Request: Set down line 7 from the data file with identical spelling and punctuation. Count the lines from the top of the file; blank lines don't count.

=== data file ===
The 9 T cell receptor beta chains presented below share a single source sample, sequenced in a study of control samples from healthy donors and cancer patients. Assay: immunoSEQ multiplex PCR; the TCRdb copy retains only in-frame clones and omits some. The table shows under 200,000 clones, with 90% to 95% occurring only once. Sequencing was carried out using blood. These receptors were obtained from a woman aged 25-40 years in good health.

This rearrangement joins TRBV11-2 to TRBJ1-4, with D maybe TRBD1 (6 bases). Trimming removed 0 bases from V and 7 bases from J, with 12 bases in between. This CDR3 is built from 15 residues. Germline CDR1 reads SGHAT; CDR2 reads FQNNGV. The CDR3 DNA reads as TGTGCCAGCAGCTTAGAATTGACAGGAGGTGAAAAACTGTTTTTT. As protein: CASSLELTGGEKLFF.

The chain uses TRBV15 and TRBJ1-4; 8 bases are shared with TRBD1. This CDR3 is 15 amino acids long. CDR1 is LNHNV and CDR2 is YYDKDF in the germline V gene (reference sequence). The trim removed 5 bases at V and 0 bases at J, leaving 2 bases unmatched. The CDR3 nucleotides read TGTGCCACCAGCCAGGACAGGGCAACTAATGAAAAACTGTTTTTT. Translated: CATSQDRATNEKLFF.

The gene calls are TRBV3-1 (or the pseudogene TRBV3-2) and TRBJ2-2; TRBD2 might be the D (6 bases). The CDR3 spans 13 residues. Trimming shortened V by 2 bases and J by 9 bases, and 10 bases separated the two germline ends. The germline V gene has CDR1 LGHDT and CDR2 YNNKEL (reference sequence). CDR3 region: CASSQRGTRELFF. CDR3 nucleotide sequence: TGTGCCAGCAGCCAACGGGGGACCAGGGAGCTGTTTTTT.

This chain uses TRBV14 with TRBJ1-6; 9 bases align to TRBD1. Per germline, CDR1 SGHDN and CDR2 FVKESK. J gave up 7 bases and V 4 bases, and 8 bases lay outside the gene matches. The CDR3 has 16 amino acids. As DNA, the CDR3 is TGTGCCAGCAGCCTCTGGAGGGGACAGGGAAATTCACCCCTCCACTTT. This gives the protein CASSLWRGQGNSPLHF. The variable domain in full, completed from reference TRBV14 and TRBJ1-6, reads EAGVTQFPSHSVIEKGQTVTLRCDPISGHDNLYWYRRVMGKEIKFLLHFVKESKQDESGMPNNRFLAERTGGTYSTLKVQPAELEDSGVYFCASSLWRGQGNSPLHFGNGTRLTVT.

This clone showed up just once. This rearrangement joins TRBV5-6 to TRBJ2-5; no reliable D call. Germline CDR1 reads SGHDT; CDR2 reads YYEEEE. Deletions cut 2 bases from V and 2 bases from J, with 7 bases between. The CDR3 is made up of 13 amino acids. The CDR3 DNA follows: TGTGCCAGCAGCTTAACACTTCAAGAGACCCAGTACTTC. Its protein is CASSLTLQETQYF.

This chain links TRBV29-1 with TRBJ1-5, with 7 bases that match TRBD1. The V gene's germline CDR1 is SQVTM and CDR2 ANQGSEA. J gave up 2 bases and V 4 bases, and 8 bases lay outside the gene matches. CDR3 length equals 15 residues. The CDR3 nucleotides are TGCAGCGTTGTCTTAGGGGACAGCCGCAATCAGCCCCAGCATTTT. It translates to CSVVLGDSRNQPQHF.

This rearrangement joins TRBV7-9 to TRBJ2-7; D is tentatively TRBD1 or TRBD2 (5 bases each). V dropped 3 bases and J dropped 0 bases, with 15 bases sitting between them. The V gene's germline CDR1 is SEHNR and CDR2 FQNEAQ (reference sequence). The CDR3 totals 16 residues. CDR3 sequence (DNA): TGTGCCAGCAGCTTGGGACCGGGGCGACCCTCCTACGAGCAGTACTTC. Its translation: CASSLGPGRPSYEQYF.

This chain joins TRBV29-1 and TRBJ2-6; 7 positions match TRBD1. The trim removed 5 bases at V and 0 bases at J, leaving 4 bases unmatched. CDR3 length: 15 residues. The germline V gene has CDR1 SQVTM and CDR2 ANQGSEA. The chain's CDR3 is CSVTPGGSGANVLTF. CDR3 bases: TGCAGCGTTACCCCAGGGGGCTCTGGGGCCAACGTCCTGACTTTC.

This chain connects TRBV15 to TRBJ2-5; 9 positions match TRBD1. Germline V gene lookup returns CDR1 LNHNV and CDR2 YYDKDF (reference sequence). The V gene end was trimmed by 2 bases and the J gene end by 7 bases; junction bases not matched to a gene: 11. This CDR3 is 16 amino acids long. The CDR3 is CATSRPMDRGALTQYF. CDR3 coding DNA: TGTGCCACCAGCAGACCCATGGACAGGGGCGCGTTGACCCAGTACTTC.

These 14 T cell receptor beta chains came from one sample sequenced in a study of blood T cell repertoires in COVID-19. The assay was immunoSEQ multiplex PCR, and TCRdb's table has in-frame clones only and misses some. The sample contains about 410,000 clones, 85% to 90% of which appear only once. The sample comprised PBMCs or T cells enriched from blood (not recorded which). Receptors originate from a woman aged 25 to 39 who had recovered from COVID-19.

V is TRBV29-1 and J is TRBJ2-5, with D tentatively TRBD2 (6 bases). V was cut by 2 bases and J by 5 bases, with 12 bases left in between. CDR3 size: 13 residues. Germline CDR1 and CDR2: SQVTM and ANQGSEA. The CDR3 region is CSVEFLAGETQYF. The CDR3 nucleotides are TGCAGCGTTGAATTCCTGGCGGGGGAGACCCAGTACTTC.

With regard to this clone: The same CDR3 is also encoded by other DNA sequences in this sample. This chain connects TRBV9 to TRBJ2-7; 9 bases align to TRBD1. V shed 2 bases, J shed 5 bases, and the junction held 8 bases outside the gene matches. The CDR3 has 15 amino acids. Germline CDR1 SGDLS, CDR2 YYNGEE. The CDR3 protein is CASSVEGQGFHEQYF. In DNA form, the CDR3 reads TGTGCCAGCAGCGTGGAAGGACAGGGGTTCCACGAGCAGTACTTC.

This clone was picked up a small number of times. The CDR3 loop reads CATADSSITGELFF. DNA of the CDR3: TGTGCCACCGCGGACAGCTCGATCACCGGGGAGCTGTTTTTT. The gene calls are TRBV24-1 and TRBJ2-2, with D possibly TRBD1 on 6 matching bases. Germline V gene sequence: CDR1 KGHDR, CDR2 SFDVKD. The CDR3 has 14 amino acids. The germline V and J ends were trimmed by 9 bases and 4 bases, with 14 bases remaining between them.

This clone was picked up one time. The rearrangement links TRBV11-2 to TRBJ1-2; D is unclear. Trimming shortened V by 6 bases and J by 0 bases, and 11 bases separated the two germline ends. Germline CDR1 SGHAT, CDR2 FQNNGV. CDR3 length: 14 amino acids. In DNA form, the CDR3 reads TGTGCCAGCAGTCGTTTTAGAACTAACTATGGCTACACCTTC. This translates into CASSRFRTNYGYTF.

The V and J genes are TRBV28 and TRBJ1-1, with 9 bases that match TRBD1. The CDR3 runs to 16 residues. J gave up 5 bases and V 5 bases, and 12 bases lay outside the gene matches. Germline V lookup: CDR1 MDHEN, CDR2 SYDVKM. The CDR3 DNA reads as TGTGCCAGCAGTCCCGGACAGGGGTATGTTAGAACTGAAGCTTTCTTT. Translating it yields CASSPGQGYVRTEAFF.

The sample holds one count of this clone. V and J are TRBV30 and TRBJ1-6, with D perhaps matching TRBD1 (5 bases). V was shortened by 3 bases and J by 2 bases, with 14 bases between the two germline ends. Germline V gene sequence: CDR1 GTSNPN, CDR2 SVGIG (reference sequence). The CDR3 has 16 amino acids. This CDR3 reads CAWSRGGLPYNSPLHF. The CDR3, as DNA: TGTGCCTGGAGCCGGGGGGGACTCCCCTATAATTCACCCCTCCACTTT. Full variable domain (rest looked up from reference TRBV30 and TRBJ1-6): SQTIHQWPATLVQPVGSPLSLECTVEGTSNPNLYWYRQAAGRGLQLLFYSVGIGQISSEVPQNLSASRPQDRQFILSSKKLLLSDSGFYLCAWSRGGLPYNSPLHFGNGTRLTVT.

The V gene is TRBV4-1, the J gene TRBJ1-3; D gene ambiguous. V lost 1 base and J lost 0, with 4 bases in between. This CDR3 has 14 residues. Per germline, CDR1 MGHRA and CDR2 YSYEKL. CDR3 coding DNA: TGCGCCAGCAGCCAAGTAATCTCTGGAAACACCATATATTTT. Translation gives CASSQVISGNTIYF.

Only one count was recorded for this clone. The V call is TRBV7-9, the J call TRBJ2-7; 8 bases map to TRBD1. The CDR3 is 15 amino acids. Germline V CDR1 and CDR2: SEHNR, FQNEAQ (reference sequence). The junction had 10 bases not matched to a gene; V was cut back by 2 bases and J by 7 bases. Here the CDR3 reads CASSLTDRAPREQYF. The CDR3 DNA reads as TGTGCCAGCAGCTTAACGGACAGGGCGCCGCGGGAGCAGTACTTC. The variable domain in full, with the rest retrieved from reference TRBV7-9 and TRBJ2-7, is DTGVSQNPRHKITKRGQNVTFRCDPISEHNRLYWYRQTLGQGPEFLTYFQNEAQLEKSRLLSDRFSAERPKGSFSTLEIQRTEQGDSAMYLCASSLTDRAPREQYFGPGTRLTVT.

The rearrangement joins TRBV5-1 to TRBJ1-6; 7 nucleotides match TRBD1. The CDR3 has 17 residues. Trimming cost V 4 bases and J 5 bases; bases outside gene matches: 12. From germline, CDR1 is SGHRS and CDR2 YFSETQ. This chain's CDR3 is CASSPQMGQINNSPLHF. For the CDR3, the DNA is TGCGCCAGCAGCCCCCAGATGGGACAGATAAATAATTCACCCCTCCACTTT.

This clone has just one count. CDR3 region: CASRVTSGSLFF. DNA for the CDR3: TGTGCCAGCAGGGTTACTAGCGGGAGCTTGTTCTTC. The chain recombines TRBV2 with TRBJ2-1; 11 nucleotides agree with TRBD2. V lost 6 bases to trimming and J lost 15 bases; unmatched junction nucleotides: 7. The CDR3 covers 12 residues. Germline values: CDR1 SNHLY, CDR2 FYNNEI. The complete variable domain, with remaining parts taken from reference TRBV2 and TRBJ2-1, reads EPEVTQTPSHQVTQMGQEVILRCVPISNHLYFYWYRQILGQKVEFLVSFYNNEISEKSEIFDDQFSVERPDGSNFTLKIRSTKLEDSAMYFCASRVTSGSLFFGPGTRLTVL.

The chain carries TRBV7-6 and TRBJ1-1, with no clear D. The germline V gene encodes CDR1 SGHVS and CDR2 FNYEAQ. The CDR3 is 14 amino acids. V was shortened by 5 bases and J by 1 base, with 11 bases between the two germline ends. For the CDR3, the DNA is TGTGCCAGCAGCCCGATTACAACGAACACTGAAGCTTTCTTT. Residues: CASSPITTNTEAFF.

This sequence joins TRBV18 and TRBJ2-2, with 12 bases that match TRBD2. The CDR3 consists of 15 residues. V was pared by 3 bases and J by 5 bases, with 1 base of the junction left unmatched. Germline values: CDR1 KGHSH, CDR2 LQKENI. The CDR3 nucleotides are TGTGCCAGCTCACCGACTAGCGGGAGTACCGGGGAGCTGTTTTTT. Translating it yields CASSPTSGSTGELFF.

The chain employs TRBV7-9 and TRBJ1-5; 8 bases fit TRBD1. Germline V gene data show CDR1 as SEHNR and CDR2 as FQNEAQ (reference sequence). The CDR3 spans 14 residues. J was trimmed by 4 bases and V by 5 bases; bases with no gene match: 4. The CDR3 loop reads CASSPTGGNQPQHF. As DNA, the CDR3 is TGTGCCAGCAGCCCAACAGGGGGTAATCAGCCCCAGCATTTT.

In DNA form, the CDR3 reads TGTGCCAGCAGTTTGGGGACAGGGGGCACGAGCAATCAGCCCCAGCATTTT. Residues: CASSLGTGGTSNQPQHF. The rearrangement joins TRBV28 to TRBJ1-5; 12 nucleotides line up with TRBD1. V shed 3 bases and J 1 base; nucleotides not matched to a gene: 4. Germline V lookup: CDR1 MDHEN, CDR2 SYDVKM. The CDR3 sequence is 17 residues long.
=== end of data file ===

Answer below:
This chain links TRBV29-1 with TRBJ1-5, with 7 bases that match TRBD1. The V gene's germline CDR1 is SQVTM and CDR2 ANQGSEA. J gave up 2 bases and V 4 bases, and 8 bases lay outside the gene matches. CDR3 length equals 15 residues. The CDR3 nucleotides are TGCAGCGTTGTCTTAGGGGACAGCCGCAATCAGCCCCAGCATTTT. It translates to CSVVLGDSRNQPQHF.